Authored by Feisal Alkazi, the INTACH Roli Guide on Srinagar hopes to show an undiscovered Kashmir to a curious traveller.

Feisal Alkazi is looking at here and now. Be it through his theatre or writing, Feisal is probing the world around him. While for the former, he turns to the world of kids, for the latter he responds to the urban existence through architecture. “Srinagar: An Architectural Legacy”, published by Roli Books in collaboration with INTACH belongs in there where the author earnestly evokes a non-touristy view of Srinagar for an experimental tourist. “It is for those who are interested in looking. So it goes beyond the standard two day three night package enabling the traveller to discover the real Srinagar on his/her own. There exists a British-view of Kashmir which we wanted to do away with in this book,” says Feisal, who undertook 22 trips from 2004 to 2011 to the Valley. Working with the Rajiv Gandhi Foundation, Feisal was involved with the project ‘Children of Kashmir’, which dealt with children whose parents had been killed. “And that’s when I got familiarized with the layered history of the State and then INTACH asked me to do the book. Why is sufism in Kashmir different from other States, the story of the shawl, its Buddhist connections — The third Buddhist conference was held here in 100 A.D. — its magnificent gardens, I started looking at the various layers of Kashmir,” says Feisal, who has also refrained from turning it into a coffee table book.

“It is very easy to do a coffee table book on Kashmir but I wanted to keep it simple and reader friendly.” The book has 10 chapters with the last one based on walks the INTACH has devised — from Medieval to Colonial Srinagar, A walk along the Bund, A Garland of Gardens, Exploring Hari Parbat, Of Mosques and Khanqahs, Moving back in time from Ali Kadal. “My favourite walk is the first walk because it is really about discovering the essence of this riverine city and the whole interplay between water, religion and money. It starts from Khanqah-I-Mualla, goes to the hammam, Mohammed Ramzan Krall’s house, Pathar Masjid, Zaina Kadal and ends at Shri Ranbir Gunj Shopping Complex,” says Feisal, who is also an educationist, trainer and theatre director. He now heads the Creative Learning for Change, an NGO.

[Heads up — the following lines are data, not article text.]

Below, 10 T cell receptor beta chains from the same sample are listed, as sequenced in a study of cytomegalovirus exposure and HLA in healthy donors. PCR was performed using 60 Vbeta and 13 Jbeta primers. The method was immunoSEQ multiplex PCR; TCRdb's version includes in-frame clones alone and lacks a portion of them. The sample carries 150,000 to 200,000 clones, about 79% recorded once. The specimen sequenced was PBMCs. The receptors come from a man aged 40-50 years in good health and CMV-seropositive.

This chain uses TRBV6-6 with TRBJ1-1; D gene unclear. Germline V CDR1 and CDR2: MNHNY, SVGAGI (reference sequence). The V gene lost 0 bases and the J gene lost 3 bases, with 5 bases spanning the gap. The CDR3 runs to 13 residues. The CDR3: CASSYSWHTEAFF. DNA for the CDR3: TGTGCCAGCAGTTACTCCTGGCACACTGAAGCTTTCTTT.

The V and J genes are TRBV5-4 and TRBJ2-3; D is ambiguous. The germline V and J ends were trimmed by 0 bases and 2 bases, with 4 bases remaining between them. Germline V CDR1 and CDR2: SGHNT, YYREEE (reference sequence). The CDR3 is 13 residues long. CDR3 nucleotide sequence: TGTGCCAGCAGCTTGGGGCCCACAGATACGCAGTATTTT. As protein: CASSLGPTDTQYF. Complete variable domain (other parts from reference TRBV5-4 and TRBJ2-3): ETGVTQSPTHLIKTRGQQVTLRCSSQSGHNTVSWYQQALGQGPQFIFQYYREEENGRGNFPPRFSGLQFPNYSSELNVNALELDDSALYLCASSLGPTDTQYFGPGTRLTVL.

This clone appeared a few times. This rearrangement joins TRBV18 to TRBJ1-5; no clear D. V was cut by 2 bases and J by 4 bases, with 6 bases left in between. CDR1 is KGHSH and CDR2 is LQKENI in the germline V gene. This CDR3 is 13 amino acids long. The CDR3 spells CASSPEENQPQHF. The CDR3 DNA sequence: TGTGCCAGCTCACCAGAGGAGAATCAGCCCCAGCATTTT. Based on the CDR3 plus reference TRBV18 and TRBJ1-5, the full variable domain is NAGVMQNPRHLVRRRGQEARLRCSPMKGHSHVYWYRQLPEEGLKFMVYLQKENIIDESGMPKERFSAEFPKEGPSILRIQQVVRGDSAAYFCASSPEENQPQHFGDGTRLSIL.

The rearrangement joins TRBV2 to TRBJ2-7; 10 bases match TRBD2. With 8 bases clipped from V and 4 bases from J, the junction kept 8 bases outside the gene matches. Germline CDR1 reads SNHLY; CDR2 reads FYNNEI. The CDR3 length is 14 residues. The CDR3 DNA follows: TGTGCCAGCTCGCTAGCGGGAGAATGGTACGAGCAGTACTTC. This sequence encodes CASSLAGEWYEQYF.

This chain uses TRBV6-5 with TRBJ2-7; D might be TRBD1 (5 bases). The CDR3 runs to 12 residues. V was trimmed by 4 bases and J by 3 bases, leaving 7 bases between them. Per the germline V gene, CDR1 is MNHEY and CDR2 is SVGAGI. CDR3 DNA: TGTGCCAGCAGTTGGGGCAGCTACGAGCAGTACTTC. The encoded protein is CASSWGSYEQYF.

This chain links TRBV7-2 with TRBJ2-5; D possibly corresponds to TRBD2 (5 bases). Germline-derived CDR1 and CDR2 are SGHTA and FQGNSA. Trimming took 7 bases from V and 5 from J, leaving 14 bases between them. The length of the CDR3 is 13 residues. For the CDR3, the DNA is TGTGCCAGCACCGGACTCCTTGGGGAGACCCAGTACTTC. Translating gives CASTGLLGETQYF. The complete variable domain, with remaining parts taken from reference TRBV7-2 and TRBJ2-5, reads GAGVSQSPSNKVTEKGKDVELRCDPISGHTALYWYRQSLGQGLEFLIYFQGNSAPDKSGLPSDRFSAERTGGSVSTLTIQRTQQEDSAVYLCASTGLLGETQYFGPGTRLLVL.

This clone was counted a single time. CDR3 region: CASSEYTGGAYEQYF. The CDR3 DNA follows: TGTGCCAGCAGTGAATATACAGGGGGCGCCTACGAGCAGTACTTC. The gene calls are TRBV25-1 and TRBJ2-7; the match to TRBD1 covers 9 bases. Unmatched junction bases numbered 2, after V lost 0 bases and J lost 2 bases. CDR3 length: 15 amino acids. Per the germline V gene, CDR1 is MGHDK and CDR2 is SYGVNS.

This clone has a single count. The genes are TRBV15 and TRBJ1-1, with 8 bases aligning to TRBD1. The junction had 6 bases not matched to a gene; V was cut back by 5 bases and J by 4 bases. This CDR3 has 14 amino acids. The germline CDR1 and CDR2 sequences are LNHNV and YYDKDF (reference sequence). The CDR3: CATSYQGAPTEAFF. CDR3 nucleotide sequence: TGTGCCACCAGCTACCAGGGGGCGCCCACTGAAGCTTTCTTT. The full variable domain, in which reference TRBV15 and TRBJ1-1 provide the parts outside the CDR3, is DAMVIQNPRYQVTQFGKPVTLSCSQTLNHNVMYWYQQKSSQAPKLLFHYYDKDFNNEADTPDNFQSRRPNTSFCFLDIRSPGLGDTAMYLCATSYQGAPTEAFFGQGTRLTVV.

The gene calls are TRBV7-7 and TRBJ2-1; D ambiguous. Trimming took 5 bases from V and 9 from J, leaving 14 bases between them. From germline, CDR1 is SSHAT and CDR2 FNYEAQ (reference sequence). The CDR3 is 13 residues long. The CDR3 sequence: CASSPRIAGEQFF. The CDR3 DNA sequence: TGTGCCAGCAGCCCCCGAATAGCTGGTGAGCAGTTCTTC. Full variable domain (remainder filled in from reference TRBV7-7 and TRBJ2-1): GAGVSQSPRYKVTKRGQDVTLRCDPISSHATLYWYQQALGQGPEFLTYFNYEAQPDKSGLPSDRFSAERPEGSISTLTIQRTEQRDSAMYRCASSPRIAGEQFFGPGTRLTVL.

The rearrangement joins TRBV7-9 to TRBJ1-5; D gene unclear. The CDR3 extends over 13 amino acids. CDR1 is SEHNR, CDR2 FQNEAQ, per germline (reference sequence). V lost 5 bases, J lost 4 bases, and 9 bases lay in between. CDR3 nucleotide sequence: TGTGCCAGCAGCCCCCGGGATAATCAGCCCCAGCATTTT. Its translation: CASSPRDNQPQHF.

The author also spends time over Kashmiri handicrafts too like the shawl, papier-mache and woodcarving in the slim volume.

The closely intertwined history and architecture of the city gets a special treatment from the author who begins by discussing the development of the city along the meandering course of Jhelum with structures like mohallas, galis and traditional wooden bridges called ‘kadal’. Very briefly and interestingly, Feisal brings in references to Kalhana’s “Rajtarangini”, significant Chinese visitors to Kashmir, Kshemendra’s (a Sanskrit writer from 11 century Kashmir) “Samay Matrika”. He then quickly moves on observing the influences different Mughal rulers and colonialism left on the Valley’s architectural heritage.

Very swifly he gives the reader a glimpse of Kashmir through the years. From Zain-ul-Abidin’s process of urbanization, his three towns — Zainapur, Zainakot, Zainagir, man-made island Zaina Lank, Zaina Kadal (first permanent bridge at Ala-u-dinpura), to Nallah Mar Canal followed by Pathar Masjid, built by the Mughal empress Noor Jahan, to the mosque built by Dara Shikoh for his spiritual mentor Mullah Shah on Hari Parbat, the city under the Sikh and Afghan rulers followed by the modernization that happened under the Dogra ruler Maharaja Pratap Singh, he makes it exhaustive. Colonial impact on architecture and the traditional Kashmiri residential architecture through its unique features like the over hanging balcony (dub), windows with pinjarkari (lattice work), Dhajji-Dewari (patch-quilt wall) traditionally used for construction in Kashmir, khatamband (a ceiling art) etc. get special attention by the author.